Industrial revolution is synonymous with economic growth. It was not a single event fixed in history. Industrial revolution continued to shape the attitude of societies toward life and transformed the way in which small communities survived through subsistence living on pastoral lands. Over two centuries since it began, industrial revolution embraced many technological innovations and scientific discoveries turning these into economic opportunities and creation of wealth as a measure of happiness.
Industrial Revolution has passed through three distinct phases – each phase having its own unique experience in different parts of the world. Of course, Europe and North America were the first to benefit from it. Other regions and countries followed later as Empires broke up and resulted in the rise of the nation state. It is, however, questionable whether all countries followed the phases in their sequence or skipped a few stages in their graduation process to stay in the fast lane of global trade and mass consumption. What can be said with certainty is that Globalization, with its accompanying consequences of environmental degradation and erosion of classical ethical standards, has forced countries to act together and work through industrialization for the benefit of their populations – now, as well as in the future.
Industrial revolution began in Europe and North America in the 18th century with the invention of the rail road and the steam engine. The demand for labour meant mass movement of workers from rural areas to mining towns; the establishment of ‘factory’ to produce large scale goods; urban settlements; origin of capital enterprise and large scale cultivation to make ago-based production work for all. This phase lasted more or less two centuries. The wheel was the centre of human advancement. Although it had been invented centuries before by ancient man, the most extensive use of the wheel was made by the founders and drivers of industrial revolution in this phase.
The next phase of industrial revolution came with the invention of electricity and the motor car in the 1900s. The 20th century resulted in many inventions encouraging people to take mechanical and chemical engineering as their most preferred professions. The costly experience of the two World Wars enabled further innovations in the military-industrial complex and resulted in the invention of the computer and later the internet, although at a limited scale. The focus of this phase was to use technology for products which required precision, standardization and artificial intelligence. Advances in electrical engineering led to office automation, robotics, trains and planes which did not require human pilots to drive them to pre-programmed destinations. Technology was, however, focused to achieve a single outcome; it could do only what it was programmed to do. Robots were invented but they appeared very dumb and stupid because they were slow and possessed the intelligence of a child.
It can be argued that while the first phase of industrial revolution took two centuries or more to complete, the second stage took only half that time. With the advent of the Millennium, the industrial revolution entered the third phase. The hallmark of this phase was digital technology. Digitization changed the way banking and communications were done before. Plastic card, pins and chips obviated the need for large wallets and brick like hand phones. Now mobile cell phones and tablets are becoming so common that the old voluminous PC seems to be on the march to extinction. Technology is being employed to combine multiple outputs. Robots are getting smarter. Hospitals are changing the way patients were treated. Cars no longer rely on mechanical parts. The office secretary, accounts clerk, bus conductor, milkman, watch mender and cobbler are rare species. Travel agents, tailors and corner shops are next in line to go bust. Newspapers and TVs are reinventing themselves to stay in business. Micro-chip is getting smaller by the day. Pocket gadgets hold more information and artificial memory than one can carry in a tonne of bag full of paper. While the first phase of industrial revolution was labour intensive, this phase is labour aversive. Technological innovations are replacing humans. Even in the act of procreation, test tube designer babies can be produced through cloning or in-verto fertilization with the additional package of body parts that can be grown like tomatoes on the vine and replaced like the tyres of a race car every few laps on the track.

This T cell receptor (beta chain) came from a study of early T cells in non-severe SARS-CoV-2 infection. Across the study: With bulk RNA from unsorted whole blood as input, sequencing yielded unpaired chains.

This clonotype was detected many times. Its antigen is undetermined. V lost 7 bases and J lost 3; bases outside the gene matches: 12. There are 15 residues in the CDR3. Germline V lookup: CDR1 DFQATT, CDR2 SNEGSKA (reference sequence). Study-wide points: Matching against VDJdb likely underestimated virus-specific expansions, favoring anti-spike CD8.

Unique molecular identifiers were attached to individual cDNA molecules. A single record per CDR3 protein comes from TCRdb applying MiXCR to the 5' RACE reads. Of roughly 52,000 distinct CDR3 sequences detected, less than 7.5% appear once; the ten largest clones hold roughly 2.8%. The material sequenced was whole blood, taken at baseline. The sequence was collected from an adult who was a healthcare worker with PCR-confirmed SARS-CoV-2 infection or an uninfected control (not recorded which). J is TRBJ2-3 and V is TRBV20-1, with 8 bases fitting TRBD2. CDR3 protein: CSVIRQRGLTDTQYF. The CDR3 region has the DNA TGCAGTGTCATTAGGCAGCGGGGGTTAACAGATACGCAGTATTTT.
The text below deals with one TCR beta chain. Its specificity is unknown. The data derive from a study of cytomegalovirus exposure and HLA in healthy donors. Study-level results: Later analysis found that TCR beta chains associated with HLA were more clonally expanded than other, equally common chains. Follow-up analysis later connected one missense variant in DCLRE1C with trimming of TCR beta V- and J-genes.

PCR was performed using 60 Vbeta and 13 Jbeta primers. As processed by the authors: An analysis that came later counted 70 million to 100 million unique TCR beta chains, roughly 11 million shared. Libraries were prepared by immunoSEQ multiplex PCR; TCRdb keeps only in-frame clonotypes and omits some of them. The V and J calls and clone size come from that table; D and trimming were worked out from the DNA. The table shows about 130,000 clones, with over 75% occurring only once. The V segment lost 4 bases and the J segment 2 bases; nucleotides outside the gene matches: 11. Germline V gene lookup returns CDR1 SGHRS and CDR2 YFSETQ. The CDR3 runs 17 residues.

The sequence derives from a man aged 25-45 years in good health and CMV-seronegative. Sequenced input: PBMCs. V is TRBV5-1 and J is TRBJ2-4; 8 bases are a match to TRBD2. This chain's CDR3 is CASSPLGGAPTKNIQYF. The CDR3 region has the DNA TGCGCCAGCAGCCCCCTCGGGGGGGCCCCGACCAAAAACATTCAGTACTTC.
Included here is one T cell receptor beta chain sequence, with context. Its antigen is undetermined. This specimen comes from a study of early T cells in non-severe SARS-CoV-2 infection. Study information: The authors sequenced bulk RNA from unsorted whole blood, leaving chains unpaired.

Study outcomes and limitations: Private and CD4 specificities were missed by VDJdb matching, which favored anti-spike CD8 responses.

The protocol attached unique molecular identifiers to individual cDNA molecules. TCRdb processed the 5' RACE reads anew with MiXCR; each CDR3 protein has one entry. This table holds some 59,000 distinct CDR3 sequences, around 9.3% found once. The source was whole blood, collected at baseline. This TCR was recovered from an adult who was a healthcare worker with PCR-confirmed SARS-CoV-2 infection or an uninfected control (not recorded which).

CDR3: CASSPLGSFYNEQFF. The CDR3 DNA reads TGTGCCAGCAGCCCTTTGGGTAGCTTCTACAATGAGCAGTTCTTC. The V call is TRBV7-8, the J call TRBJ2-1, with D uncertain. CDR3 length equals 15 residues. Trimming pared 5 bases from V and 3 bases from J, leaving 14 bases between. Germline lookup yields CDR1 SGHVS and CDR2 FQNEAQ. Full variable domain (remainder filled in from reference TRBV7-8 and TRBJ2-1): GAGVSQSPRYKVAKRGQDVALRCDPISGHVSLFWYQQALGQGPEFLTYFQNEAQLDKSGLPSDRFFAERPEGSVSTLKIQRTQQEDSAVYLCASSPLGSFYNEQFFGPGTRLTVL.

No one can be absolutely sure what the next phase will be in the evolution of industrial revolution. So far, it can be argued that the revolution has helped mankind immensely and has improved the quality of life many times over. Yesterday’s miners are today’s professional plumbers and call-centre operators. They may not always earn the top Dollar in wages, but their working conditions are far better than their predecessors in the ‘food chain’ of work. However, one question remains. Has the quotient of happiness for man increased or decreased? Are there less or more conflicts, disasters and food shortages in the world than there were before the invention of GM and discovery of methicillin resistant staphylococcus aureus (MRSA) super bug? Is humanity better off today as a whole or have we remained divided between the haves and the haves not. I believe the glass is half full. We just need to make sure it keeps on filling as we go along in the march to conquer the universe.
7 May 2014